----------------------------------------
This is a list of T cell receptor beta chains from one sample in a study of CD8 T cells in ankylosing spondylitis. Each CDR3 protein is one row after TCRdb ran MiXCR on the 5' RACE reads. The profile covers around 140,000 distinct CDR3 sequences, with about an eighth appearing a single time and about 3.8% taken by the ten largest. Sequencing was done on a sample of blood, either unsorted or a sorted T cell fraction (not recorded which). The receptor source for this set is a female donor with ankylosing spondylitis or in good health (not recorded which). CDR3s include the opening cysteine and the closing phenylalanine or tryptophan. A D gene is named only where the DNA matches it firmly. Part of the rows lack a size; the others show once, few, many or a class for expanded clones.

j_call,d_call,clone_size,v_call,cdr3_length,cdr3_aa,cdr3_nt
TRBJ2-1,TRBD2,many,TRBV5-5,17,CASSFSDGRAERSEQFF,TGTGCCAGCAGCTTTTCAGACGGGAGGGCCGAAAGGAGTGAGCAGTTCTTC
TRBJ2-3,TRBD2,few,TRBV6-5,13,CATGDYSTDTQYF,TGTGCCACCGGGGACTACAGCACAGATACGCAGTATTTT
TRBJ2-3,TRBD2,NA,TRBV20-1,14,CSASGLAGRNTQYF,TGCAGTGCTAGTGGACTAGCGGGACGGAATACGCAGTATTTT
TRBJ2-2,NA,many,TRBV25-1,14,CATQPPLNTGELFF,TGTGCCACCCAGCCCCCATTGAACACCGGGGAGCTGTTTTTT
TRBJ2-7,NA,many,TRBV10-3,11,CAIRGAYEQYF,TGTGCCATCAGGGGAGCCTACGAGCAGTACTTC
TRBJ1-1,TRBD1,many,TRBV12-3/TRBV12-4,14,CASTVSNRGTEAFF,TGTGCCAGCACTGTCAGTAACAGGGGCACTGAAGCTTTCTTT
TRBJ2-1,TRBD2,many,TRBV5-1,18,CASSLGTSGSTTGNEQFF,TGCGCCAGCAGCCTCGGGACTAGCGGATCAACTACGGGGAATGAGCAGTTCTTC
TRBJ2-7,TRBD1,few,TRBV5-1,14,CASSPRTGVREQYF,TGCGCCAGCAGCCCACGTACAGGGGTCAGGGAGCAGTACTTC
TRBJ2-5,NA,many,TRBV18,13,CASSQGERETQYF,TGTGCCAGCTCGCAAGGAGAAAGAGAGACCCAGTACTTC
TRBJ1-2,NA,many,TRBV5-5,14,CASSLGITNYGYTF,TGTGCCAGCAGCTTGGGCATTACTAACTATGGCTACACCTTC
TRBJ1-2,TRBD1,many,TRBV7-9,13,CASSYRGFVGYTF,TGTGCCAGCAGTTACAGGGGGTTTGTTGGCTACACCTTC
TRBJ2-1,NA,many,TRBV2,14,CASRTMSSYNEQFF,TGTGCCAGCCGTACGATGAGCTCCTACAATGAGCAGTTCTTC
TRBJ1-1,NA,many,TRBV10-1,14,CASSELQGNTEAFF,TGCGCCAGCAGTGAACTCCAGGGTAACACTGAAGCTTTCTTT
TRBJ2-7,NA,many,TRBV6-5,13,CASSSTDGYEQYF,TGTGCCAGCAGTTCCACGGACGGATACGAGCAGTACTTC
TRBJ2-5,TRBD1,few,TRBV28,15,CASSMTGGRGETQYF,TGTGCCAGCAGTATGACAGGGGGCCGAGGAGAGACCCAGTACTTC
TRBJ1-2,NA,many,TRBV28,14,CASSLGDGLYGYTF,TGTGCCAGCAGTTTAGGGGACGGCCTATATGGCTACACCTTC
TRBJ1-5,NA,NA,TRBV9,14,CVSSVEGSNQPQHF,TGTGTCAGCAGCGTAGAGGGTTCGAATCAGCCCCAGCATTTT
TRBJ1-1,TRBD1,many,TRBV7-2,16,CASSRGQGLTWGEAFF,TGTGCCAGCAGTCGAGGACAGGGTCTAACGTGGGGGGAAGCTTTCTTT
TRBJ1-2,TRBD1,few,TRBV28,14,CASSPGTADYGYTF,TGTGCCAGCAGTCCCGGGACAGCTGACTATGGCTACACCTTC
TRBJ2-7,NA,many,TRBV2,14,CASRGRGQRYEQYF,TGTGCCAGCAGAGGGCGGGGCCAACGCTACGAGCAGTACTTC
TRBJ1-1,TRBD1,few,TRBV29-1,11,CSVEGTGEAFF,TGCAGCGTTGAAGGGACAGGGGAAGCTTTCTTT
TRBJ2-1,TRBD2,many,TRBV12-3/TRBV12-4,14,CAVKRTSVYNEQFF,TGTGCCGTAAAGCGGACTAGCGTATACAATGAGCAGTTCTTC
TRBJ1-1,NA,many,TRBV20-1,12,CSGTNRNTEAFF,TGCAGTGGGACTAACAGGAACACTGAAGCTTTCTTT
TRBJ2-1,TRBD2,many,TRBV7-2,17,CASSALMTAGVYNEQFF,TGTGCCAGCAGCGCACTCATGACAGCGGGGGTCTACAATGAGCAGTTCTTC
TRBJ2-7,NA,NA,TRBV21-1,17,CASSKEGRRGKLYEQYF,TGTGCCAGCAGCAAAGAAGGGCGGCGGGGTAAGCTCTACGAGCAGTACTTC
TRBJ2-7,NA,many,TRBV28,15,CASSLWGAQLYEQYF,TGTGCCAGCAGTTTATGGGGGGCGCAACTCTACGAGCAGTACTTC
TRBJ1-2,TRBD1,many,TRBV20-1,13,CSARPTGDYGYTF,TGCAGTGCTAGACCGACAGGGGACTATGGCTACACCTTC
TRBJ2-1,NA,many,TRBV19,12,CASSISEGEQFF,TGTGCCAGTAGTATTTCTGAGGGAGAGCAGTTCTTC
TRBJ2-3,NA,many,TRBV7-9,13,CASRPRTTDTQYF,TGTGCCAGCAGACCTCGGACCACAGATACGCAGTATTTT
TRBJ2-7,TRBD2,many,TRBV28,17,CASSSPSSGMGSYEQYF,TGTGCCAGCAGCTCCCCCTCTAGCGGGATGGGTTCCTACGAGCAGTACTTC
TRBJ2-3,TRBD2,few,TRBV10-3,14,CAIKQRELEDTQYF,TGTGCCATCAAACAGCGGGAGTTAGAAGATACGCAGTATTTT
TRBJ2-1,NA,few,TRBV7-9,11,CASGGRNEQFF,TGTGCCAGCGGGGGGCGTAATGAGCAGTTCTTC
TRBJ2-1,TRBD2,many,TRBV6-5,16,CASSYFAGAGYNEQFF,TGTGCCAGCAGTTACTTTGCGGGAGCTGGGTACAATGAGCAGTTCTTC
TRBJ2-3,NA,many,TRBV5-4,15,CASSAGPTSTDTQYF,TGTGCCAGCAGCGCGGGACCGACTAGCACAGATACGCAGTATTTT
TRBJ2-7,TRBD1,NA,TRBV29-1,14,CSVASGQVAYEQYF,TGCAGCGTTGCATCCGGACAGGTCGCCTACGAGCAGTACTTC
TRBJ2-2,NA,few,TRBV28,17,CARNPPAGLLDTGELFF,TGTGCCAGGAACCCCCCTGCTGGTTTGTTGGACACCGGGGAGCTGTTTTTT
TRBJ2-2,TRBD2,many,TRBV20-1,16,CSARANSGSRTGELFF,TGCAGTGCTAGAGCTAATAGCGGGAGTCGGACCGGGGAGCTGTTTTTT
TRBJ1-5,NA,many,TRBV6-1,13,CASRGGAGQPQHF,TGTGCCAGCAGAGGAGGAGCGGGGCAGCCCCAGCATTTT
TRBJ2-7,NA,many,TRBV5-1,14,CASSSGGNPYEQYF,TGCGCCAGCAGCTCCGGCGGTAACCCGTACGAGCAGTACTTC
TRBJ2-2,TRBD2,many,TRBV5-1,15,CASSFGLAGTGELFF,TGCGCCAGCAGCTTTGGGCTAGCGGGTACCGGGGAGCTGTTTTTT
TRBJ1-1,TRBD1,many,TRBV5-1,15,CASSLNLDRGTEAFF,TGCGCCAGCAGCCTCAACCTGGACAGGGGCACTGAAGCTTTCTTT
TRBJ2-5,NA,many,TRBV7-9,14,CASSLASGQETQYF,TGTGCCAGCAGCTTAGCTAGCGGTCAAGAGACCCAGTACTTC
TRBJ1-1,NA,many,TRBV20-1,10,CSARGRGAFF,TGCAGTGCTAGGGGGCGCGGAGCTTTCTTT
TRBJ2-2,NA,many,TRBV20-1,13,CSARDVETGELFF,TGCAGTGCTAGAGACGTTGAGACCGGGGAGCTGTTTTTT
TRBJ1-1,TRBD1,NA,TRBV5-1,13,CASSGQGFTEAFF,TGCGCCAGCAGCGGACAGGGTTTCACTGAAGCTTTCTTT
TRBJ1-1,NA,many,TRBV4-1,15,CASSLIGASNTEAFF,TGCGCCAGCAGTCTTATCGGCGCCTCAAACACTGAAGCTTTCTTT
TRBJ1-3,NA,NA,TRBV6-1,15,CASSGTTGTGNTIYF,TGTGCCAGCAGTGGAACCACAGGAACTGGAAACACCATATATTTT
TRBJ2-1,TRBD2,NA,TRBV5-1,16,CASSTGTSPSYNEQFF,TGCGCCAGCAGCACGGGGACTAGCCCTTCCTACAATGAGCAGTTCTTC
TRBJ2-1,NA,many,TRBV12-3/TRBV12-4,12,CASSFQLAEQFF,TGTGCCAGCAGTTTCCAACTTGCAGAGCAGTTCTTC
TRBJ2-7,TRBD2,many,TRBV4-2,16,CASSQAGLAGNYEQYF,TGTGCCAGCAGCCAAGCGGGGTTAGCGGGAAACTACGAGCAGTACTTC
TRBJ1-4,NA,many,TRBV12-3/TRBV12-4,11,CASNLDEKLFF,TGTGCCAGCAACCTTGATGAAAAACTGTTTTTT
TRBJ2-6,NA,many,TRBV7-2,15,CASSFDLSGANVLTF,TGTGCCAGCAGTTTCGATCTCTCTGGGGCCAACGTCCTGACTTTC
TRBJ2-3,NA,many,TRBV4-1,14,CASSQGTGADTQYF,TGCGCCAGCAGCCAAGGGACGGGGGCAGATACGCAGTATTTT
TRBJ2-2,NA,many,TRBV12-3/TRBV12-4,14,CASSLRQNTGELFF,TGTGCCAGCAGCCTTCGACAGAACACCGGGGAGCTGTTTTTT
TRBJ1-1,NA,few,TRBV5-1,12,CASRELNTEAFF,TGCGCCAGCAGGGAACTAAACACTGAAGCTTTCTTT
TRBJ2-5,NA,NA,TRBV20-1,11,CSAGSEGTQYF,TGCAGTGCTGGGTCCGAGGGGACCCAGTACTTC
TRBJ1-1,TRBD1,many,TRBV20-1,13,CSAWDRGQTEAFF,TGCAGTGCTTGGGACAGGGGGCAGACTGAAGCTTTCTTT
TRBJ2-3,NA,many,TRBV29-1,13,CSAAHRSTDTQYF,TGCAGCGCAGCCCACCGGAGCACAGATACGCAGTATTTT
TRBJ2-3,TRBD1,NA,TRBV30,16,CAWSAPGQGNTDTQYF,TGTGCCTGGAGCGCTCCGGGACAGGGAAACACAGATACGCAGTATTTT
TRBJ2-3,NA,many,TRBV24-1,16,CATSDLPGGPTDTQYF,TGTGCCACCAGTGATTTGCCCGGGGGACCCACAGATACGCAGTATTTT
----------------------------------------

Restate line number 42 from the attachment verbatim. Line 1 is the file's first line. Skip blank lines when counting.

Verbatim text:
TRBJ2-2,TRBD2,many,TRBV5-1,15,CASSFGLAGTGELFF,TGCGCCAGCAGCTTTGGGCTAGCGGGTACCGGGGAGCTGTTTTTT